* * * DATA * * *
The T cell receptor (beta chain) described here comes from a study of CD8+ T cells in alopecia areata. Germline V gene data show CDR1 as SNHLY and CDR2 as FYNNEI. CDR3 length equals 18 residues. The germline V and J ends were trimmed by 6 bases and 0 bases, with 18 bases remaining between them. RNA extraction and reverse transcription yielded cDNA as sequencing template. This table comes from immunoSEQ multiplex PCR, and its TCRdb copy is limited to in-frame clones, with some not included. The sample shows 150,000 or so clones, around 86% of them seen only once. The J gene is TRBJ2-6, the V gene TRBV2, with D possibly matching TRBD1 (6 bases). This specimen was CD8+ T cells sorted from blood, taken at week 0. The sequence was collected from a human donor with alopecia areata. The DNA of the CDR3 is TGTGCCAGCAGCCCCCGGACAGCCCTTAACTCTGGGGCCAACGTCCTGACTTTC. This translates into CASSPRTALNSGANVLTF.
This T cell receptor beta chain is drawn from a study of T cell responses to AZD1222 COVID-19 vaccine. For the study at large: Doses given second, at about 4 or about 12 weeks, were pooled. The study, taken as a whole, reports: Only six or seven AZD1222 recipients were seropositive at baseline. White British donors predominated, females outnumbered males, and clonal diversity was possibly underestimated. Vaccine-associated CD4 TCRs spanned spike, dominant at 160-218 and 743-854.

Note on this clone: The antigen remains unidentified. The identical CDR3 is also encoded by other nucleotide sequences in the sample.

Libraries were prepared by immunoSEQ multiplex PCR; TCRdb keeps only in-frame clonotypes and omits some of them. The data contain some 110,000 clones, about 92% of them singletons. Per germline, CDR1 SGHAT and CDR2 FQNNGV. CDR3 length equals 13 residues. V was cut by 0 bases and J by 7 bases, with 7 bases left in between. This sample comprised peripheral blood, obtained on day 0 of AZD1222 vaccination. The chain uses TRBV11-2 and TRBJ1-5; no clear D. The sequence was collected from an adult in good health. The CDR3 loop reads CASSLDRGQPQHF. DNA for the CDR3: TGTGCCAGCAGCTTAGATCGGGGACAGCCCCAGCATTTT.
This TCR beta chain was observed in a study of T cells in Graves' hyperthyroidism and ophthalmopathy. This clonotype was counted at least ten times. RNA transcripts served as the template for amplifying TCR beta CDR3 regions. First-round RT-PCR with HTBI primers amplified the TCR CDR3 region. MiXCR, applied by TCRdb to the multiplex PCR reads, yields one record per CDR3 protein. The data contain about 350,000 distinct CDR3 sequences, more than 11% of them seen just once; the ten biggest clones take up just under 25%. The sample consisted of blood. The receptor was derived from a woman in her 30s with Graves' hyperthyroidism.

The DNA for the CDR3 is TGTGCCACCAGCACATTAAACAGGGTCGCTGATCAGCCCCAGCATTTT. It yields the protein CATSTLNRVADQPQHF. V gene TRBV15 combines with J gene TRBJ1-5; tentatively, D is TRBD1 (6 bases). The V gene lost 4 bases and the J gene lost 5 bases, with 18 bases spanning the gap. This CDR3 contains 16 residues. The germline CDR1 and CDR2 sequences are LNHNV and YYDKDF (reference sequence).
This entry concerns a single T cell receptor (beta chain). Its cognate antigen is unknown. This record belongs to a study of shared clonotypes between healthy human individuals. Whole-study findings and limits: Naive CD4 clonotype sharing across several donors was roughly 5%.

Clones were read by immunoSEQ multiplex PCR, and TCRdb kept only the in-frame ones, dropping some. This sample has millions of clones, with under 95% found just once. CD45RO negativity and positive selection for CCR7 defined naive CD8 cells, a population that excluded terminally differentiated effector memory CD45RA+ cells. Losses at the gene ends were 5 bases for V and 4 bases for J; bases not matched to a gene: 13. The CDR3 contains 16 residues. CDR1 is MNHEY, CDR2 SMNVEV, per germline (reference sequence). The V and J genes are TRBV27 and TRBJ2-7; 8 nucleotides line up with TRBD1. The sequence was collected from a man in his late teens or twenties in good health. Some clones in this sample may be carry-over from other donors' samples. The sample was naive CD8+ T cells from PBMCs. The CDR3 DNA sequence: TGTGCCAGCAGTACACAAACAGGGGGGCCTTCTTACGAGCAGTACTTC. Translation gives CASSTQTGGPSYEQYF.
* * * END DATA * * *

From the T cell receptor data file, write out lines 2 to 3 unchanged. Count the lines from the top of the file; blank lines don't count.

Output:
This T cell receptor beta chain is drawn from a study of T cell responses to AZD1222 COVID-19 vaccine. For the study at large: Doses given second, at about 4 or about 12 weeks, were pooled. The study, taken as a whole, reports: Only six or seven AZD1222 recipients were seropositive at baseline. White British donors predominated, females outnumbered males, and clonal diversity was possibly underestimated. Vaccine-associated CD4 TCRs spanned spike, dominant at 160-218 and 743-854.

Note on this clone: The antigen remains unidentified. The identical CDR3 is also encoded by other nucleotide sequences in the sample.